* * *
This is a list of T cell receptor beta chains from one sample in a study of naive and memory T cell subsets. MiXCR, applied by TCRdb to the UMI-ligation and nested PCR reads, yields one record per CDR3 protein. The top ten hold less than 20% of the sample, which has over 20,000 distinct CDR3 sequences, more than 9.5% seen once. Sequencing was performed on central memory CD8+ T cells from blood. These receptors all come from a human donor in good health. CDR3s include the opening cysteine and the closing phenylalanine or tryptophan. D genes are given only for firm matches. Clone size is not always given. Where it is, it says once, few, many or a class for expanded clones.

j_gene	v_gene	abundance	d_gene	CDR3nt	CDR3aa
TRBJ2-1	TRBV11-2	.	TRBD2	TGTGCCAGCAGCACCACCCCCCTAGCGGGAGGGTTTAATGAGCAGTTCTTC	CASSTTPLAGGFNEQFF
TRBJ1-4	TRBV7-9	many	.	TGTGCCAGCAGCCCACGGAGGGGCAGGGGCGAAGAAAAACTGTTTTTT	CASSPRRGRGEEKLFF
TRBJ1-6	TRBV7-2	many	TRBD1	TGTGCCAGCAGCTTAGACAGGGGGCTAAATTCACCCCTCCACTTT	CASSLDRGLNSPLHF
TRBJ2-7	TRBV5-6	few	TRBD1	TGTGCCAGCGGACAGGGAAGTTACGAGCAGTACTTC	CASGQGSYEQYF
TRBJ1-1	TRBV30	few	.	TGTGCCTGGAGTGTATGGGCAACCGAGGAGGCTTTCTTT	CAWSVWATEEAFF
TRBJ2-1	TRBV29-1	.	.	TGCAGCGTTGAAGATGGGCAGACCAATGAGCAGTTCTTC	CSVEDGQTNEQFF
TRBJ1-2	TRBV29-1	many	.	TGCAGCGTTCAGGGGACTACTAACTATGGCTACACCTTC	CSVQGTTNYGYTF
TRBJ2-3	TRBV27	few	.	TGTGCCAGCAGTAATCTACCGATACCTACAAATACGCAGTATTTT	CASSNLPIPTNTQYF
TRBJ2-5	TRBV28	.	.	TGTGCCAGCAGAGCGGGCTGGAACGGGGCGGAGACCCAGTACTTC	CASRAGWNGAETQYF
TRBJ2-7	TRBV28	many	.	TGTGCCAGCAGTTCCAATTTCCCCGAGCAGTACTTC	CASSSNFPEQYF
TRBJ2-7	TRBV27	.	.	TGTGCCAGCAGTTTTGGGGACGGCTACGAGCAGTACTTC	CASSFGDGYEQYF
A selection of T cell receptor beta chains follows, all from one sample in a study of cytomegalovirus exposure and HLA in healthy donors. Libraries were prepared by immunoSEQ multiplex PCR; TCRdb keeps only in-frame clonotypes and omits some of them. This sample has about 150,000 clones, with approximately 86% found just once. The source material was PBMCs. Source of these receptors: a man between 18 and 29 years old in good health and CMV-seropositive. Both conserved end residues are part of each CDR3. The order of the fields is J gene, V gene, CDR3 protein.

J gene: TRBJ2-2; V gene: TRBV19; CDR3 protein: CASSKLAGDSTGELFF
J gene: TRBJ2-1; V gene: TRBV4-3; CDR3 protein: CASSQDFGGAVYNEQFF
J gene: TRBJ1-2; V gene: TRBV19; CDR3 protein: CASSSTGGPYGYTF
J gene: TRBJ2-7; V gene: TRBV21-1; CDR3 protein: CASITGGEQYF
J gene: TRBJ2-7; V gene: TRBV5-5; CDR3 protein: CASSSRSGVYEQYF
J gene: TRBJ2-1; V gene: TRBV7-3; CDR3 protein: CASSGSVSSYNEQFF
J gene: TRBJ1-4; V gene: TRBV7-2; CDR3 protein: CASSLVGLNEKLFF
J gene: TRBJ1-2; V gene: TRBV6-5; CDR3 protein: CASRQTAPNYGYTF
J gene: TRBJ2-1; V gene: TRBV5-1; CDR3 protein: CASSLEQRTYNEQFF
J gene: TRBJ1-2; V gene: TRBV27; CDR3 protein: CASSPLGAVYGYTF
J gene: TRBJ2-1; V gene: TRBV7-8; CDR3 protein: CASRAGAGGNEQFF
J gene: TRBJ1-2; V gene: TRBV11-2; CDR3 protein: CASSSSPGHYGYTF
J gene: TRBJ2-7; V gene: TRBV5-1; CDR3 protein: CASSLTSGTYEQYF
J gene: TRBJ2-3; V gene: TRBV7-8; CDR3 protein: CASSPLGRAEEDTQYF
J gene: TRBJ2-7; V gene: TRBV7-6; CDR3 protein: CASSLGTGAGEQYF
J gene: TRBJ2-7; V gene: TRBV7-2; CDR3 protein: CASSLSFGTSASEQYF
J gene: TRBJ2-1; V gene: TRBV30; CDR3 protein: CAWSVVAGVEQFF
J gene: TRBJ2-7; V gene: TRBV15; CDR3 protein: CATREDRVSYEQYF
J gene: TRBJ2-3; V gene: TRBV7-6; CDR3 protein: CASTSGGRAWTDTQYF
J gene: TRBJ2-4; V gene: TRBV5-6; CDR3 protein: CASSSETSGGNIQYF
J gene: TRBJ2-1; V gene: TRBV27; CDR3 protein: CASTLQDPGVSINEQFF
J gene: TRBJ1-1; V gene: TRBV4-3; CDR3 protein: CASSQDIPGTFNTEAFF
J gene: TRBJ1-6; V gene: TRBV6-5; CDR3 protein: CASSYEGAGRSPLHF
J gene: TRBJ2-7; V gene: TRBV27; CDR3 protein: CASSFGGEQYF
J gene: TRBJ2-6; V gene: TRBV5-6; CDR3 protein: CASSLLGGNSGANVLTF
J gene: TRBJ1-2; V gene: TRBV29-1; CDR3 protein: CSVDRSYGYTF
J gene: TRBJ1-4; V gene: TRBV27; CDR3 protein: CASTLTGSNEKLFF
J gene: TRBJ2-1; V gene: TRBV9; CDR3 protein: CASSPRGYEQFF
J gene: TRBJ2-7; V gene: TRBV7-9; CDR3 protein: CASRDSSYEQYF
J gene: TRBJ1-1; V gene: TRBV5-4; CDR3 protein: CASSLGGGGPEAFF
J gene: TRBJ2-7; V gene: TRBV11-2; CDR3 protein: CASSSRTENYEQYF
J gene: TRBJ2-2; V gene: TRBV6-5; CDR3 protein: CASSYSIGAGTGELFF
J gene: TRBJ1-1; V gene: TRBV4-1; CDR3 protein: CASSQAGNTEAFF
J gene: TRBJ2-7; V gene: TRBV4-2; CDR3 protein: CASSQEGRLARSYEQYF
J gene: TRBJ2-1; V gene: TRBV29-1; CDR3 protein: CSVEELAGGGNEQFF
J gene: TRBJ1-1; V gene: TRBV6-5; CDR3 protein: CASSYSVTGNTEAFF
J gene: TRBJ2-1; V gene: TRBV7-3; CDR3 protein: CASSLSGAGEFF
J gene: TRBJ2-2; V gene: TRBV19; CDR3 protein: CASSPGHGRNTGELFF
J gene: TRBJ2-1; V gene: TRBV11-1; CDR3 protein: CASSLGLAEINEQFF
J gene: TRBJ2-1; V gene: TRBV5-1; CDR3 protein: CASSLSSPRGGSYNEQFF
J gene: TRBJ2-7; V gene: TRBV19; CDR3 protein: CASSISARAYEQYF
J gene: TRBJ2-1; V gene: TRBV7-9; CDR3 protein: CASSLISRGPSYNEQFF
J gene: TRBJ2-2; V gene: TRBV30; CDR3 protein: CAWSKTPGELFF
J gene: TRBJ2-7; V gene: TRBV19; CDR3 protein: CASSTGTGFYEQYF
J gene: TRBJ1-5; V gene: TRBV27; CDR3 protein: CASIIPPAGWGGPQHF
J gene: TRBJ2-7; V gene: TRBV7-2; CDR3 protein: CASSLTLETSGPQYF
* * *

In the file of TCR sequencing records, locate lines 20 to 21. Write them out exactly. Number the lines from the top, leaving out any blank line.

J gene: TRBJ2-1; V gene: TRBV7-3; CDR3 protein: CASSGSVSSYNEQFF
J gene: TRBJ1-4; V gene: TRBV7-2; CDR3 protein: CASSLVGLNEKLFF